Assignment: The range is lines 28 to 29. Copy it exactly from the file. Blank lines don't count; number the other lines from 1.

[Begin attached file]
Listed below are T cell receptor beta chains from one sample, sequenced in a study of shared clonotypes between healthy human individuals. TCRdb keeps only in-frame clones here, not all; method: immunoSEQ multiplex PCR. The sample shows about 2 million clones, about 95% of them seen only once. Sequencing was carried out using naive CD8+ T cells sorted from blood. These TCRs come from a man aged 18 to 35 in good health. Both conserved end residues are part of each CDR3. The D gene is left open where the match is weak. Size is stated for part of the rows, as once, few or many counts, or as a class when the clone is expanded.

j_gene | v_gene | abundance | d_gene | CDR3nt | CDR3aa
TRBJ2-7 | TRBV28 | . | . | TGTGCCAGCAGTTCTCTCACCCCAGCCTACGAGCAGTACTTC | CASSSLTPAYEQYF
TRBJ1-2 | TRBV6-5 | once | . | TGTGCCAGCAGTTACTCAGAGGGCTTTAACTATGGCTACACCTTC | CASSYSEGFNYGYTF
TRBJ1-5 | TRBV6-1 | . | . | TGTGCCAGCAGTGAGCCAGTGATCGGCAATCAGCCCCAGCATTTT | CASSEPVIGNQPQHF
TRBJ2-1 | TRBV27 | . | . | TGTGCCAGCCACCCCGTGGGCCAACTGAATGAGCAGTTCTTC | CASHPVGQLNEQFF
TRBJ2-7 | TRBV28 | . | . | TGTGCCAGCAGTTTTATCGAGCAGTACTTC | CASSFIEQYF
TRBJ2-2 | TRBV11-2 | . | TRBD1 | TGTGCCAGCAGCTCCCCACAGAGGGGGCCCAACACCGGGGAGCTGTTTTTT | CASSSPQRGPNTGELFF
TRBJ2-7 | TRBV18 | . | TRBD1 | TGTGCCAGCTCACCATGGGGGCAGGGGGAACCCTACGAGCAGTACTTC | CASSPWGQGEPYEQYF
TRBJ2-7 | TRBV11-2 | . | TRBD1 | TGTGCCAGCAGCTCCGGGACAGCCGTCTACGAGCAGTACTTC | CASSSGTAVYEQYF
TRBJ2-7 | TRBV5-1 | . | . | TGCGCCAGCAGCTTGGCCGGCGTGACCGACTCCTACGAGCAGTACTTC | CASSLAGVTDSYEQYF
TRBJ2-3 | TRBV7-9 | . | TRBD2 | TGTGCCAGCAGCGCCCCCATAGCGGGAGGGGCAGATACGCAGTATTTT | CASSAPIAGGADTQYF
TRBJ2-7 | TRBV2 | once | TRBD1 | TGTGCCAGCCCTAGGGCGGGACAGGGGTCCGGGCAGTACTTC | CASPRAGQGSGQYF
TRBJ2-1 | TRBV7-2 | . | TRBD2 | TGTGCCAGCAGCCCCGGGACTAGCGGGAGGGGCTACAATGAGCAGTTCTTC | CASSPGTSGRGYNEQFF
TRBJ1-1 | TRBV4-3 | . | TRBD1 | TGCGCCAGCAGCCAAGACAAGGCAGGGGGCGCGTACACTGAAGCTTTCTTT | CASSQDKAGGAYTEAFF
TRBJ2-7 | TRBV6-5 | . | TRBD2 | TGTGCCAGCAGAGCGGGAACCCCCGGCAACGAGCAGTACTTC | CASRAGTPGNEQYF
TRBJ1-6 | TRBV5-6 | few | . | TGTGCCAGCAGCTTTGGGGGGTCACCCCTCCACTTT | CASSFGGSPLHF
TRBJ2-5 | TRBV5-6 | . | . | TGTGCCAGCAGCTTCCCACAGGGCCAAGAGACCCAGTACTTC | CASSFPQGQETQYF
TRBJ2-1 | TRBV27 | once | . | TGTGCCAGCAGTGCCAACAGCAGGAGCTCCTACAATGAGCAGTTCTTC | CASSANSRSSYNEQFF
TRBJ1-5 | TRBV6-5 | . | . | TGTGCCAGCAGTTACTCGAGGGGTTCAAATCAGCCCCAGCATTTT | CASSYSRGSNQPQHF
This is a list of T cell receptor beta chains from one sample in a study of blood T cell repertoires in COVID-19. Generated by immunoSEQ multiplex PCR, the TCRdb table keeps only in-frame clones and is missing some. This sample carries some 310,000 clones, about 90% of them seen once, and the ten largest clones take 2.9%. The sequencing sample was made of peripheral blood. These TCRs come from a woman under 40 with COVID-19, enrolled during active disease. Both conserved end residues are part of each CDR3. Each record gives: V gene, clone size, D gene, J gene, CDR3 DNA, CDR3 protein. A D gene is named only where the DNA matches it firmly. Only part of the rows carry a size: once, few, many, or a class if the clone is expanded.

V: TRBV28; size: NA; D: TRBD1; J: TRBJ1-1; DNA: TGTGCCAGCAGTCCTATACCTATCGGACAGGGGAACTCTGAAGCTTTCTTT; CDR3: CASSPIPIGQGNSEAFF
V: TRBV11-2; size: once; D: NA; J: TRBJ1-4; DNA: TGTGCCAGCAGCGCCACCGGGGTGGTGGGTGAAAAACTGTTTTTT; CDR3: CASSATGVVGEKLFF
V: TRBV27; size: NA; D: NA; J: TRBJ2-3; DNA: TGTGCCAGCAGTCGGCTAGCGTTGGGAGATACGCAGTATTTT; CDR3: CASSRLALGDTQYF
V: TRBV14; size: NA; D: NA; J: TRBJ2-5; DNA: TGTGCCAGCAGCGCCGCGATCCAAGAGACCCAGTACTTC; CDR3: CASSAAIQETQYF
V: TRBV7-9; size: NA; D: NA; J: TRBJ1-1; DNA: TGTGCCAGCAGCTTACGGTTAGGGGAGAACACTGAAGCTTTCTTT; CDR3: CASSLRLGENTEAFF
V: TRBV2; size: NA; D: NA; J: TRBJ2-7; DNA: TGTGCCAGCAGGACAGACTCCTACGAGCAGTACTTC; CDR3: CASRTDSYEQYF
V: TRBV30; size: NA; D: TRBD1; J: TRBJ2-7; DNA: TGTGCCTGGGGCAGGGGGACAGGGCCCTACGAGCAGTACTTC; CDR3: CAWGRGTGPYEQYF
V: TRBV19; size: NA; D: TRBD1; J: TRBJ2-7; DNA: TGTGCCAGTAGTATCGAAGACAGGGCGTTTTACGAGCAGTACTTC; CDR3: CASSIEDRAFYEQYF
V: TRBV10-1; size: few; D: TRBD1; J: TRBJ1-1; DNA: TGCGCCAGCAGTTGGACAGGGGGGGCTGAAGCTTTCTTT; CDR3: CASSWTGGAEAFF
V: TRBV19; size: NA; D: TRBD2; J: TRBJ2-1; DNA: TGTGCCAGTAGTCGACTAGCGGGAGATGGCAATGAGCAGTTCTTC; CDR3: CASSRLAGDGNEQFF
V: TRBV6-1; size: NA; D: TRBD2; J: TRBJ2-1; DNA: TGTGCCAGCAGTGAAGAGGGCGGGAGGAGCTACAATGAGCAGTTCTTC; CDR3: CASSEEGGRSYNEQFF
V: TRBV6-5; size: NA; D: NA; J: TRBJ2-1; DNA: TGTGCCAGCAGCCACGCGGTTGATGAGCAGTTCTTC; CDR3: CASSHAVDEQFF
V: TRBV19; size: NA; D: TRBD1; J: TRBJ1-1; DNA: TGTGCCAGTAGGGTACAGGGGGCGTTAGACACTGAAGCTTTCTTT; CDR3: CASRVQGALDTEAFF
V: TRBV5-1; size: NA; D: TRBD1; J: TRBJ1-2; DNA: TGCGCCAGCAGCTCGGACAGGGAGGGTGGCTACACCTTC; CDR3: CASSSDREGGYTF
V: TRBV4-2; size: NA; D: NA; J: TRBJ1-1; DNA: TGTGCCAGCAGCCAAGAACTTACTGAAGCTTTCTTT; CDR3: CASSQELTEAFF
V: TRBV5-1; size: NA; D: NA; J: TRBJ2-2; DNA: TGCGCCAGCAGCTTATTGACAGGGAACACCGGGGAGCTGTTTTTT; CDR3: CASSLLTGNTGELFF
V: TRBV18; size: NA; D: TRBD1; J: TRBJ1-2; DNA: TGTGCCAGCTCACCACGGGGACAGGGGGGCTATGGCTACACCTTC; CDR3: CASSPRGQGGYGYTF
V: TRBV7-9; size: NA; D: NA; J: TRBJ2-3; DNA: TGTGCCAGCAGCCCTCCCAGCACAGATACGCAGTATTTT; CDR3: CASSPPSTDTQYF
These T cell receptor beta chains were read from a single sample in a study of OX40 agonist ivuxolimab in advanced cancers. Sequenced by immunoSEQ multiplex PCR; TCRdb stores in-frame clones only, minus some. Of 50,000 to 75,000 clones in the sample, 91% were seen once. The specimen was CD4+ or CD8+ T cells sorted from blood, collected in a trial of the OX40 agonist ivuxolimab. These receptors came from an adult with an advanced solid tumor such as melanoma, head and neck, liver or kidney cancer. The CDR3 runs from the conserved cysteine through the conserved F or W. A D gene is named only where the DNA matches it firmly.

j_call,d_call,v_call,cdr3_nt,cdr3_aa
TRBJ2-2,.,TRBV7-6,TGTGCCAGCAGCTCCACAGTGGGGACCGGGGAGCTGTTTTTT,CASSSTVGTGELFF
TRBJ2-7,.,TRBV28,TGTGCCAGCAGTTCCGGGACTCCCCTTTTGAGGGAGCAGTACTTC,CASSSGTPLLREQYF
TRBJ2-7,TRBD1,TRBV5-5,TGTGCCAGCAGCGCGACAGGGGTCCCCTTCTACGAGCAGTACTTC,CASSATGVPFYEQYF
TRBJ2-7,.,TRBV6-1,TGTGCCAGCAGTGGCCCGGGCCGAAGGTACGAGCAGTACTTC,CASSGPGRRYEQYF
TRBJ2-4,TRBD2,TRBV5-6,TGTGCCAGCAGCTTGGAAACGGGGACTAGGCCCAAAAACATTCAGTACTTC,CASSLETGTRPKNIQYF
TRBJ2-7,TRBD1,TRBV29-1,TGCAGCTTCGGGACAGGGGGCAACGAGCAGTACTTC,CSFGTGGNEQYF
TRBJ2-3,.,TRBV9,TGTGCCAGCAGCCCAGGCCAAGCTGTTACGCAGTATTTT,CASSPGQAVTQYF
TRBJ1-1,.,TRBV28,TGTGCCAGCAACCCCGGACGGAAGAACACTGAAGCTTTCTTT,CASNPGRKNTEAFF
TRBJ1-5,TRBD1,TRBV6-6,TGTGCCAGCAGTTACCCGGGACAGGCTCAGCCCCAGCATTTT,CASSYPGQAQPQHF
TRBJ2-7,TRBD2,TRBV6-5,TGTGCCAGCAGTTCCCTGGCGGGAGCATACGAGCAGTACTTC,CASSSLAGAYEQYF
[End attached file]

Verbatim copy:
V: TRBV30; size: NA; D: TRBD1; J: TRBJ2-7; DNA: TGTGCCTGGGGCAGGGGGACAGGGCCCTACGAGCAGTACTTC; CDR3: CAWGRGTGPYEQYF
V: TRBV19; size: NA; D: TRBD1; J: TRBJ2-7; DNA: TGTGCCAGTAGTATCGAAGACAGGGCGTTTTACGAGCAGTACTTC; CDR3: CASSIEDRAFYEQYF